Saturday, June 12, 2004

Album of the month

The Passion of The Christ ó Sony Music
Saurav & Gaurav

Mel Gibson-directed The Passion of The Christís soundtrack is a tale that will take listeners on a moving and haunting Christís journey. 

Composed by award-winner John Debney, the soundtrack is a harmonious synergy of instrumentation, culture and vocal power. 

The music from this soundtrack is all encompassing and heightens the sense of the movie as it moves from event to event. 
Best track: The Crucifixion 

Janet ó Damita Jo (Virgin)

Janet lifts the title Damita Jo from her middle name and teams up with Jimmy Jam and Terry Lewis once again to produce the most feverish album in her two-decade-long career. The album starts with a nice short dreamy intro Looking For Love before bringing in the title track. Make no mistake, this is for the late-night crowd, packed with lyrics that are designed to make you feel embarrassed.

Best track: Just A Little While

Worst track: Thinkiní Bout My Ex

Rating: *

Avril Lavigne ó Under My Skin (BMG)

Canadian teen pop star Avril Lavigne has finally decided to sound (and act) her age. Under My Skin is a far more balanced act than Let Go, allowing Avril to stretch out her limit. Take Me Away hits its tread in its cream-pop bridge, utilising the synthesisers underneath to a wonderful effect. Dithering between acting like a child (He Wasnít), acting like a sensible girl (Donít Tell Me) and acting like a woman (How Does It Feel), Avril appears as the poster-child for a neo-feminist group, yet sounds astonishing.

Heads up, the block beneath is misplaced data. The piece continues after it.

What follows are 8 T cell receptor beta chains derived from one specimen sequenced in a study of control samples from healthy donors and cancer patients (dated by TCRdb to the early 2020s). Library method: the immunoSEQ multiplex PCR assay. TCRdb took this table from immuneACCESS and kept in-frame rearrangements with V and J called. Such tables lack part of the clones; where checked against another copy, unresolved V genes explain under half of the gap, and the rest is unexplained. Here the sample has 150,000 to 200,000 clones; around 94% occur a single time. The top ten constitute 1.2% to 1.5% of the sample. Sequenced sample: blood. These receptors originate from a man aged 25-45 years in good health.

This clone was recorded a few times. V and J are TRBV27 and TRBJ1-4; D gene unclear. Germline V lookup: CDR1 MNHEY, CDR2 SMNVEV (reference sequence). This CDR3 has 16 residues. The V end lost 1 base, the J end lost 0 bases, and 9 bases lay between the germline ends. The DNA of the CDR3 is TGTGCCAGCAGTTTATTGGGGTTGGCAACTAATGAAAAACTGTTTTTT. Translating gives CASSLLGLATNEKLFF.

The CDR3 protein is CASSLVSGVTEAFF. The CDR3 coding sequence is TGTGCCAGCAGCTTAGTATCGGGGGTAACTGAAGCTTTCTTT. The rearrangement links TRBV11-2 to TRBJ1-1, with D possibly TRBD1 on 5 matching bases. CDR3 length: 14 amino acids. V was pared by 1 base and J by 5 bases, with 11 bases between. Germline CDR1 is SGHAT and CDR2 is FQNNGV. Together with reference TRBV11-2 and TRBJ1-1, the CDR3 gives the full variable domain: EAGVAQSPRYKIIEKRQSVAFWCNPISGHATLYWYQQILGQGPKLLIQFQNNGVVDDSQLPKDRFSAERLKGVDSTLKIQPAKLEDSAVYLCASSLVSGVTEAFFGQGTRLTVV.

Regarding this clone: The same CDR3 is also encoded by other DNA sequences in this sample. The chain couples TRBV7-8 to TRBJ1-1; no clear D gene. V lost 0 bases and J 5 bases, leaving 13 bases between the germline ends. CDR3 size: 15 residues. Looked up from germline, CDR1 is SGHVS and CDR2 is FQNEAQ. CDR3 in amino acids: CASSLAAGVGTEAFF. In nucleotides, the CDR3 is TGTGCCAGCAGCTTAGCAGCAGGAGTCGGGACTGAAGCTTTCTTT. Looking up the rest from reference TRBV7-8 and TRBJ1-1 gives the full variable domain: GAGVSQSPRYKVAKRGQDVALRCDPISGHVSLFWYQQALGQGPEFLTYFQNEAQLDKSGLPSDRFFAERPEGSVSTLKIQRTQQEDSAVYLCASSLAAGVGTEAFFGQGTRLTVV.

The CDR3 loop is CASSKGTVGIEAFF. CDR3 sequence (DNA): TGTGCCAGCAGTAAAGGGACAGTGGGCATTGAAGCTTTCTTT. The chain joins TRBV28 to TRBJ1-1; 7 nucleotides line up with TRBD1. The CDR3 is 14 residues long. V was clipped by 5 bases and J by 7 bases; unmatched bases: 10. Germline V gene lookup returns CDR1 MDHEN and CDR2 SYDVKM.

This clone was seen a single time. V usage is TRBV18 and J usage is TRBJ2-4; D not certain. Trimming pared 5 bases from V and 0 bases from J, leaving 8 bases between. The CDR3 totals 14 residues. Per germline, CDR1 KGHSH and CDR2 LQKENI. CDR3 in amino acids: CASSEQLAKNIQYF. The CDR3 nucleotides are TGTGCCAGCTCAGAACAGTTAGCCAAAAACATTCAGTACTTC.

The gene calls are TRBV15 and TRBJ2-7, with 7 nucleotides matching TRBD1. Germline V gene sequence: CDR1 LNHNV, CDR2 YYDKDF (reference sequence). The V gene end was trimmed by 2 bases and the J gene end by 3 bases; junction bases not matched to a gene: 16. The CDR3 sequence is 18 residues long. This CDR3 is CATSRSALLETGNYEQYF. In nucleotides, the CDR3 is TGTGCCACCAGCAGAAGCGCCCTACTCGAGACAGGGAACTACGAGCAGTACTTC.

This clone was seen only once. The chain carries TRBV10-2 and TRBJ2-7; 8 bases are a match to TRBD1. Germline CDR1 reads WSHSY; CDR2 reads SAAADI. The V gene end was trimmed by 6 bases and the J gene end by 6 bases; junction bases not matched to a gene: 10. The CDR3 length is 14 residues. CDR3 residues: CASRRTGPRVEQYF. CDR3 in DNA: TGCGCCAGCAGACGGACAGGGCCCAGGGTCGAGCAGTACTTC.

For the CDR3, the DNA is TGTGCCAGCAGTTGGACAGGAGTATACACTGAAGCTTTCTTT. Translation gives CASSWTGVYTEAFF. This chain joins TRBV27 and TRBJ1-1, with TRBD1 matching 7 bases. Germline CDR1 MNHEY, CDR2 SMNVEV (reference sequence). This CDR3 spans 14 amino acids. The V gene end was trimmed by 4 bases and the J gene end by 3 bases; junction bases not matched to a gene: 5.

Best track: Donít Tell Me

Worst track: Freak Out

Rating: ***

Patti Smith ó Trampin (Columbia)

Patti Smith hits the studio again with 11 songs marinated in populist ideology and a taut rock band. She veers between the straightforward Mother Rose and the epic, steam-of-conscious rant Radio Baghdad. In between, Patti maintains a steady hand as she builds to a powerful climax with call-to-arms Gandhi, and allows Kaye to get a little steam on the mesmeric Stride of the Mind.

Best track: Mother Rose

Worst track: Cartwheels

Rating: ***

Diana Krall ó The Girl In The Other Room (Verve)

If Krall had any anxiety trying her hand as a lyricist, sheís not shown it. There is a wonderfully relaxed, playful quality to the singer-pianistís delivery in this new album, which combines material that Krall penned with her husband, Elvis Costello. 

But originals such as Narrow Daylight and Abandoned Masquerade convey a wistful melancholy that bodes well for this veteran songbirdís future as a tunesmith. 

With Krall taking charge of music and Costello handling the lyrics front, the duo work up songs that share an unexpected but wining blend of Joni Mitchellís unconventional melody and Costelloís sharp and literate lyrical concerns.

Best track: Narrow Daylight

Worst track: Iím Pulling Through

Rating: **

This feature was published on June 5, 2004